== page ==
Ray Wimer, professor of retail practice in the Whitman School, was interviewed for the International Business Times piece “Can JC Penny Perform a Magic Act As It Emerges From Bankruptcy?” Wimer, an expert on the retail industry, says that the…
iSchool project aims to train future scientists on new discovery methods
iSchool project aims to train future scientists on new discovery methodsNovember 16, 2007Margaret Costello Spillettmcostell@syr.edu
Advances in computing and information technology, such as high-powered microscopes, telescopes and sensors, have created a new method of scientific discovery — one that involves huge sets of data that exist in collections on the Web. The National Science Foundation is funding the Science Data Literacy project at the School of Information Studies (iSchool) at Syracuse University to ensure that there are educated and trained people ready to work with the latest computer and technical infrastructure to maximize scientific progress.
The project has two components: a panel discussion that was held this fall and a new course beginning in the spring semester.
Scientific data can take the form of trillions of bits of information about collisions in another galaxy, the entire genetic sequence of a mustard plant, or the billions of credit card transactions conducted by Americans each year.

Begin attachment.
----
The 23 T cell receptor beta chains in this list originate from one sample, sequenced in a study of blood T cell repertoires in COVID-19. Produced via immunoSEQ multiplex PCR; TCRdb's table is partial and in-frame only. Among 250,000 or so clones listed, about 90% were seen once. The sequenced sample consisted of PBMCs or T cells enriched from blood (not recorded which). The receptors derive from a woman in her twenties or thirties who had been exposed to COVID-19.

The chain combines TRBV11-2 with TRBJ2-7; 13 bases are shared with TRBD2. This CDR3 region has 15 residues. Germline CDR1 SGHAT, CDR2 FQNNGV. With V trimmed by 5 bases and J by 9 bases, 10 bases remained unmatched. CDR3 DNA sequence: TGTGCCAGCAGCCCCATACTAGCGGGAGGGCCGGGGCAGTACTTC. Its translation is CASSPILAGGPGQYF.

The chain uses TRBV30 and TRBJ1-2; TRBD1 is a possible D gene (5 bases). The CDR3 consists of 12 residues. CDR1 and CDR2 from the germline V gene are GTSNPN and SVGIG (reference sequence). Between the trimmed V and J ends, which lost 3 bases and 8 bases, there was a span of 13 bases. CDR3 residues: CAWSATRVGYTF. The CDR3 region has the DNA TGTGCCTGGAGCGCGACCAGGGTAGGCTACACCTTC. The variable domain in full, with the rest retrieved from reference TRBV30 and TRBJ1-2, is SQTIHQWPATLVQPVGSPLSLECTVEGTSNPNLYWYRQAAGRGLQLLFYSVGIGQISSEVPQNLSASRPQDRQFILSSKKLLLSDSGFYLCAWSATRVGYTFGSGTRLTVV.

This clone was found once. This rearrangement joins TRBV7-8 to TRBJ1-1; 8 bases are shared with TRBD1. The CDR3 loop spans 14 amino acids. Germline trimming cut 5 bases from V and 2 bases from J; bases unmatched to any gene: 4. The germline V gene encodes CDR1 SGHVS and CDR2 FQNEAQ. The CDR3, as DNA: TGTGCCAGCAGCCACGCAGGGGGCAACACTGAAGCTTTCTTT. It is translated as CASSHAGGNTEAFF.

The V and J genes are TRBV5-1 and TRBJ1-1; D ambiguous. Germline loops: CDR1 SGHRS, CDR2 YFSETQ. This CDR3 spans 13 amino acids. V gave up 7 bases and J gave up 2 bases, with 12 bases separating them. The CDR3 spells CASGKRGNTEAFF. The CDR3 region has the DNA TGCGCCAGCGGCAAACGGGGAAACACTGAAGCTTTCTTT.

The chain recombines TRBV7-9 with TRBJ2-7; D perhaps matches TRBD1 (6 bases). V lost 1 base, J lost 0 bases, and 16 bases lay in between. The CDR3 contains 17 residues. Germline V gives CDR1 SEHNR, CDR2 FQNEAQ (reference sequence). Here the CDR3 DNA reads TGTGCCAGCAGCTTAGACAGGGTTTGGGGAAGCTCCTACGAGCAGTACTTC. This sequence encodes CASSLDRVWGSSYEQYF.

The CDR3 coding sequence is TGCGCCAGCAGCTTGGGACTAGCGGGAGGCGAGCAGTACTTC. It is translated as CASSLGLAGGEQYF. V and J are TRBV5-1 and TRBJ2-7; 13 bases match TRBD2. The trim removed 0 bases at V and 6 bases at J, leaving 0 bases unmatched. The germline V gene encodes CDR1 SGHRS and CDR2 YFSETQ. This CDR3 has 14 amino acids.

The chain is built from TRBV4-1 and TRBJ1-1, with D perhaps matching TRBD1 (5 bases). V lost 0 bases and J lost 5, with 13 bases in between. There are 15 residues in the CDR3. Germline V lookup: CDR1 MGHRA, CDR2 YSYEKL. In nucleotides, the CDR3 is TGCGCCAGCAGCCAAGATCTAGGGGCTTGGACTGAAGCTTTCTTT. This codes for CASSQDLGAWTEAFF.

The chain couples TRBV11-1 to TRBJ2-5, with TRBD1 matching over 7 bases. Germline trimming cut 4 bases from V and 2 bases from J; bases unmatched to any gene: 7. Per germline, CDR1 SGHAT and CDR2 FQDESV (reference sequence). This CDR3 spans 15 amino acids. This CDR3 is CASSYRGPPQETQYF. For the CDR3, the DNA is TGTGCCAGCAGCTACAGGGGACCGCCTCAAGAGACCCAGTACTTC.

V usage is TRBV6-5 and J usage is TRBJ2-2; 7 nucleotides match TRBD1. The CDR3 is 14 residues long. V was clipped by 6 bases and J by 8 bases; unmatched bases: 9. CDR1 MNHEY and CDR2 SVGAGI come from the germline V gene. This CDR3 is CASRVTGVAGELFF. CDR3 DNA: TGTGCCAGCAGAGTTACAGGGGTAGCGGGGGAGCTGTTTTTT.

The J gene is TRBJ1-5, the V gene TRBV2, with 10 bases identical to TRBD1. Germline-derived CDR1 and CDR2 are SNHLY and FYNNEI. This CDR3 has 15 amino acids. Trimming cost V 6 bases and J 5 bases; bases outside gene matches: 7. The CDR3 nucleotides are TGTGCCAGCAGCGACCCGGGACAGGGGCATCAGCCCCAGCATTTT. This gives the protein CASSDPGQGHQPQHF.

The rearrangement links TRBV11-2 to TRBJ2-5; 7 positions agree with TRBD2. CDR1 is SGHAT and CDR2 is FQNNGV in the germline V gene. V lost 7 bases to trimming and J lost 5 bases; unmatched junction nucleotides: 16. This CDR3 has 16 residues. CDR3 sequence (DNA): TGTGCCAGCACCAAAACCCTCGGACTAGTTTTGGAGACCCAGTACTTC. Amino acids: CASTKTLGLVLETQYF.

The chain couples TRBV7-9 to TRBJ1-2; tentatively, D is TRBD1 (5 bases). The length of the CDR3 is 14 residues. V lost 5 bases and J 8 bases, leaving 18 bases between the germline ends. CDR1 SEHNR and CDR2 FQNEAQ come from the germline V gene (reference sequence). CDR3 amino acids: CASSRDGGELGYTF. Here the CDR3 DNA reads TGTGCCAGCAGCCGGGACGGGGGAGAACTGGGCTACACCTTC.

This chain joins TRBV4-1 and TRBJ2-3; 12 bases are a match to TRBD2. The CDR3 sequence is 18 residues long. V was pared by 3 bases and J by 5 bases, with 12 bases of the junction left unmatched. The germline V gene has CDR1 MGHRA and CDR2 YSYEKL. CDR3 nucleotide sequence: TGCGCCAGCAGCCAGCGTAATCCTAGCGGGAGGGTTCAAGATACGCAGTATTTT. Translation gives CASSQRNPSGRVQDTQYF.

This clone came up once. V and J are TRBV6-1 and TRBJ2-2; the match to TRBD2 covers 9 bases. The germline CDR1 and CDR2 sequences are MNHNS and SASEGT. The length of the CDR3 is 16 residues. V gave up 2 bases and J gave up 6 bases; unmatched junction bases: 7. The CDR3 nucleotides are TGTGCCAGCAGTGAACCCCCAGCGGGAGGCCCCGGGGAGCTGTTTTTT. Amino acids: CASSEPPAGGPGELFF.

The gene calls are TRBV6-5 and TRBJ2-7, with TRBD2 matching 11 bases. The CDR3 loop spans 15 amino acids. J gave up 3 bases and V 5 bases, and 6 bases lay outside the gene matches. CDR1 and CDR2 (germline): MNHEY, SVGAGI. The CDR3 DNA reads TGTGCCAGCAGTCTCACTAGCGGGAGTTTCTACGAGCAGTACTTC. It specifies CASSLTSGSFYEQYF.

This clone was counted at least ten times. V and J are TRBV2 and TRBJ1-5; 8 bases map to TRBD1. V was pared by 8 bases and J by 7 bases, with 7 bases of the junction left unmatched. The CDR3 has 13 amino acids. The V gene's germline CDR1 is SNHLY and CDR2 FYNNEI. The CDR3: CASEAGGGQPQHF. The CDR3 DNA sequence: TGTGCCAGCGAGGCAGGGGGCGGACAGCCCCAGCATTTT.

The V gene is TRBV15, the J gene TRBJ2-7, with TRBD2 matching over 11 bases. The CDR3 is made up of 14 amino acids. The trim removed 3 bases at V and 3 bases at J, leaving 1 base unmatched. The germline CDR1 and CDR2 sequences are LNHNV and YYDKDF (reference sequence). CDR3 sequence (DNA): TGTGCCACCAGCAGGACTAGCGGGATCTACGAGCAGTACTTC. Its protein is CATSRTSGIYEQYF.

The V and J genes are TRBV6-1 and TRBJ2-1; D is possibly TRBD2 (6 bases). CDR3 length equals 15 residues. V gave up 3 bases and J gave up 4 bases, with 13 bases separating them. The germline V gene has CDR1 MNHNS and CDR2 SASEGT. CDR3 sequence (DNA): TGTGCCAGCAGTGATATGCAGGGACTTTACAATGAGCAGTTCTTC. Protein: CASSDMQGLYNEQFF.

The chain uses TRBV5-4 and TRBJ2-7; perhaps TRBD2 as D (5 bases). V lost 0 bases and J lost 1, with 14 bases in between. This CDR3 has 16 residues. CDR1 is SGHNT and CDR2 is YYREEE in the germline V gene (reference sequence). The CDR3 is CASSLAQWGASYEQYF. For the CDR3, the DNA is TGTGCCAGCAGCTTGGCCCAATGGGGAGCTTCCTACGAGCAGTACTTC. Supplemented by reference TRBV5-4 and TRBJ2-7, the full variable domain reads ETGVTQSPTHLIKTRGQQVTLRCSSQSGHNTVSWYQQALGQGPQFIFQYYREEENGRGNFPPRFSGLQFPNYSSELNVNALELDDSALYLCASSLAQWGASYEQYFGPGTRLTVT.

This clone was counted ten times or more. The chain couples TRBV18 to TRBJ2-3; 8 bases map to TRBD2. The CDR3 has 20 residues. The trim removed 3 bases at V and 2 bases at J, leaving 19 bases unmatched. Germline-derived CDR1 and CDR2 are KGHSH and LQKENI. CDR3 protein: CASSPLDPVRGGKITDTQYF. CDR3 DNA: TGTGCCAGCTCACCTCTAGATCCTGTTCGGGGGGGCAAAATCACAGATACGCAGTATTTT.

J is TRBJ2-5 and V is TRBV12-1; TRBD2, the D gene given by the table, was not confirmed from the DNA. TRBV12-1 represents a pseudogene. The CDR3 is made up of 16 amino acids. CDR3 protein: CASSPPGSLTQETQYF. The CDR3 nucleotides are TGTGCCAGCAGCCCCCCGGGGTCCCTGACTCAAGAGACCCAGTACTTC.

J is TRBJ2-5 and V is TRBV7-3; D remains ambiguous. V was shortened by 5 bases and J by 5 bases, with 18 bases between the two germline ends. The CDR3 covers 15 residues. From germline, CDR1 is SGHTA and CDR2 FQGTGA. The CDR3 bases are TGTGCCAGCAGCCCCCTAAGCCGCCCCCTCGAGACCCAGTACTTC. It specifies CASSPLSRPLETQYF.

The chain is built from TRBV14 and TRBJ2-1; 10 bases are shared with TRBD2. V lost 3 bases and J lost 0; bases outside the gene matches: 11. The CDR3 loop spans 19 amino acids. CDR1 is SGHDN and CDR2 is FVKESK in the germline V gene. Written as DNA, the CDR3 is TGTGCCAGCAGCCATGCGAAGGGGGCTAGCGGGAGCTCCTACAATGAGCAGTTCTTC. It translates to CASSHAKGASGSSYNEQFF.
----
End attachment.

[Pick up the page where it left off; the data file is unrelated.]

The new course “Science Data Management” (IST 400) is open to all students across campus. The course will cover three major areas: the fundamentals of scientific data, including the kinds of data, formats and databases used to store, retrieve and manage data; data management methods, including a step-by-step guide students will apply in a case study; and tools used to evaluate data quality.
“By the end of the course, students should have a solid understanding of the core concepts and characteristics of scientific data and the tools used to manage this data,” says iSchool professor Jian Qin, who developed the course. “While this course is being taught in the School of Information Studies, we expect that it will be of interest and very useful for students in the sciences and engineering as well as others from across a range of disciplines.”